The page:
I’m a lifelong resident of the 109th District, the fifth and final child of a 38-year underground iron miner and a homemaker. I’ve been a local businessman for 34 years, am an avid sportsman and am the father of three. Appointed to the Humboldt planning commission 15 years ago, I was next elected township supervisor and then county commissioner for District 2. I am currently serving as vice chair, an obligation I take seriously.

What do you think is the single most important issue facing the district? (100 words)

HOSKING

You will find me relentless in the pursuit of quality jobs and economic development coupled with safe environmental stewardship. Accomplishing this goal will result in success in keeping high performing schools and maintaining a tax base to provide infrastructure and quality services to the residents of the 109th District. It will also help stem the migration of our young people, who will then have the option of staying here where they have their roots. Since our outdoors are significant to the lives of our residents, we must always consider ramifications on the environment of any decisions we make.

Why do you think voters should choose you? (200 words)

I am passionate about protecting this place we call home and enhancing the quality of life for its citizens. My father taught me to listen first and then figure things out for myself; therefore, my strength is in thoroughly investigating the issues before making educated decisions. No knee-jerk reactions from this guy!

I was one of several stakeholders instrumental in job creation in Western Marquette County. With my leadership and a proactive board, Rio Tinto was persuaded to locate on a 160-acre brownfield site, creating 750 construction jobs and 425 permanent high-quality jobs on the Eagle Mine project.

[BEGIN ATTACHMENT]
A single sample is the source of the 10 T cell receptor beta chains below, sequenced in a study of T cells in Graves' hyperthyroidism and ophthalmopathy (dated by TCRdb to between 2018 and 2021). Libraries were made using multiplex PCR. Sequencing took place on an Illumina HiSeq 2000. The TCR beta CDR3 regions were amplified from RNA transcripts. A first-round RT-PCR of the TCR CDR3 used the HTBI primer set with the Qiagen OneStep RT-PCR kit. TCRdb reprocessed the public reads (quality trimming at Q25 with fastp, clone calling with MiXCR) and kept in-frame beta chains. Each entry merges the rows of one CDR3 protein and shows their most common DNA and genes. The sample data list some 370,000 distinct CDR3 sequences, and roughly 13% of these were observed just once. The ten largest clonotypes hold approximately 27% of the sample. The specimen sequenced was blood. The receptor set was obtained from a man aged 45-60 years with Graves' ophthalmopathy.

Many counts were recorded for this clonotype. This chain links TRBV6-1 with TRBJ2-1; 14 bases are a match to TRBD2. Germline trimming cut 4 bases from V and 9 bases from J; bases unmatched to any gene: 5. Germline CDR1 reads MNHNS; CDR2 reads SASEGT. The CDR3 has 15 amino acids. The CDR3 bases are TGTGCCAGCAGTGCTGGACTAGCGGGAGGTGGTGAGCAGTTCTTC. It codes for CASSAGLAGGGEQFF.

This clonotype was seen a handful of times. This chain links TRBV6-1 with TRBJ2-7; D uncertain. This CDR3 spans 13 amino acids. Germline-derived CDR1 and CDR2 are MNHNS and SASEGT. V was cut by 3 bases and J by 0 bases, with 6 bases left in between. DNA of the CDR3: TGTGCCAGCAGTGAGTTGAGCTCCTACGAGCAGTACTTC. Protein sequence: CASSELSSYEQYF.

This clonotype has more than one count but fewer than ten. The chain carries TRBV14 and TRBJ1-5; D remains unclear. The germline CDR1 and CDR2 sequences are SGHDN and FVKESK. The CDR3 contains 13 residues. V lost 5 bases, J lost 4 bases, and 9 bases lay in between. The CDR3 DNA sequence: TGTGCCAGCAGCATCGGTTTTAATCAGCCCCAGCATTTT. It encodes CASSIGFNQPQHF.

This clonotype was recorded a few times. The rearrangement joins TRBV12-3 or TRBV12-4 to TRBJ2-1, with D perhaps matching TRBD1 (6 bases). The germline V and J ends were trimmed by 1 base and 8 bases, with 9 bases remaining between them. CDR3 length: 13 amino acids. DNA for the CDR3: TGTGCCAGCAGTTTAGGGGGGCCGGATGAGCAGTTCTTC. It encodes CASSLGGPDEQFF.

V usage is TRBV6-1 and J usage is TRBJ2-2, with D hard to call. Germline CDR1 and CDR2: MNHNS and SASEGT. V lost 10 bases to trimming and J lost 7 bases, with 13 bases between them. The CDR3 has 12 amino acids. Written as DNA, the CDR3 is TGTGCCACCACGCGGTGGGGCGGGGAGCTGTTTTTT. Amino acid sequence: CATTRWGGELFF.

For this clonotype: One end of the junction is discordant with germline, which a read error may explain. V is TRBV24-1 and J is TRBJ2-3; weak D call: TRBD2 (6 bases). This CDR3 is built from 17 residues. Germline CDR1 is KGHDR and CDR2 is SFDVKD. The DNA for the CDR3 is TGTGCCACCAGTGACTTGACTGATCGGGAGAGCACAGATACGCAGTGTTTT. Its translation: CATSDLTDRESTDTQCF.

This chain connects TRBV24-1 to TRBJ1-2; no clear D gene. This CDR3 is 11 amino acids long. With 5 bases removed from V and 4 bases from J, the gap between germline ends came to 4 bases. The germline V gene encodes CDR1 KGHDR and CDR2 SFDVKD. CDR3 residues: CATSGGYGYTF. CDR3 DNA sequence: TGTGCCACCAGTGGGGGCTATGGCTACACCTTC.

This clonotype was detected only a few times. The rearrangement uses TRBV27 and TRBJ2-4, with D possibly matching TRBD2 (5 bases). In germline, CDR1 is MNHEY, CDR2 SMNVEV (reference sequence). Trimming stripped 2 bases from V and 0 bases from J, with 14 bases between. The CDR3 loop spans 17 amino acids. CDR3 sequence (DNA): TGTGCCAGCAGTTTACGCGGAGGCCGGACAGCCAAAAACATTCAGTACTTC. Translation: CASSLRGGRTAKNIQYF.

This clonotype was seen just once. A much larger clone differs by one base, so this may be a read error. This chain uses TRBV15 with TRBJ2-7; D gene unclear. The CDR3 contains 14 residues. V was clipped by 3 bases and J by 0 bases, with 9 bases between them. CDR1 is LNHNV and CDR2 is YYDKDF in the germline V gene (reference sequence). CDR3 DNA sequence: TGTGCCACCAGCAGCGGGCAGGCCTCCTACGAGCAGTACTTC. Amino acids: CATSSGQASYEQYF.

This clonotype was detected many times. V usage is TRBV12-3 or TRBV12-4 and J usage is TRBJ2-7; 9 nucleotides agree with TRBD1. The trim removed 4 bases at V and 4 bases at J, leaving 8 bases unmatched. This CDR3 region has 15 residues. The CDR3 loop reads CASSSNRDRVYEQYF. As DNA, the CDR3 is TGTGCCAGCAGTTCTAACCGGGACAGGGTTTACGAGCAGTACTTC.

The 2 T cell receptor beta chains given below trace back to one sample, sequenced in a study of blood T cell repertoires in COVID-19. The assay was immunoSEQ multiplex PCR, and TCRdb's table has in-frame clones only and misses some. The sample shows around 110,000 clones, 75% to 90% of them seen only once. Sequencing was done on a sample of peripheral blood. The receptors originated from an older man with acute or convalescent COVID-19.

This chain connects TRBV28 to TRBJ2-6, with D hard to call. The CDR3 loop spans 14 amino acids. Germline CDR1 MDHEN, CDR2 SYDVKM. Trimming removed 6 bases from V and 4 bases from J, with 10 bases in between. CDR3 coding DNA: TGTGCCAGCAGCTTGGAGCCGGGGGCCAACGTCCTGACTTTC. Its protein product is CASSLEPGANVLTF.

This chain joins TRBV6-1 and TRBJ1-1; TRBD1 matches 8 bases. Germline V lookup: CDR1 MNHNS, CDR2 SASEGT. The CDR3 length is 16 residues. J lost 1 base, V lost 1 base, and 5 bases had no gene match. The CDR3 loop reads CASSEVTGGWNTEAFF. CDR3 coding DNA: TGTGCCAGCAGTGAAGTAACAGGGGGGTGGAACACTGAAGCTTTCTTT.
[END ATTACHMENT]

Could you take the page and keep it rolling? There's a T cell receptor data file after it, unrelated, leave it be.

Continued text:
I lobbied Governor Granholm and Congressman Stupak to obtain the former Elf site, turning it into a community benefit. A portion of the profits from the facility — $10,000 — was forwarded to the most-deserving veterans at the Jacobetti Home.

As you can see, I’ve already shown my leadership abilities.

I don’t have all the answers. But with hard work and the help of an extensive network both in Lansing and within the confines of the 109th District, I have been and will continue to be effective. I’m not on the practice field: I am already in the game!


Tom Curry

Limestone Township, Alger County

List a few details of your background you think voters would want to know. (75 words)

I was born in Illinois, raised in Florida and moved to the U.P. in 1988. I live here by choice, not by birthright.

I was first elected as Limestone Township supervisor in 1992, and have been re-elected six times. I have been in the workforce for over 40 years, and have worked for companies sized from three people to Hewlett Packard Corporation. My wife and I own two small businesses.

What do you think is the single most important issue facing the district? (100 words)

Education is crucial and our schools need to be funded adequately. The future of the U.P. will be determined by the amount we invest in educating our kids. We must fund their education, which requires enticing and retaining great teachers. Under Proposal A, and prior to that, school funding has been coupled to property taxes. This method has earned a D- grade in education spending as cited in Education Week. We must step up. I am furious, if we do not fund education better than a D-, can we expect more from the kids?

Why do you think voters should choose you? (200 words)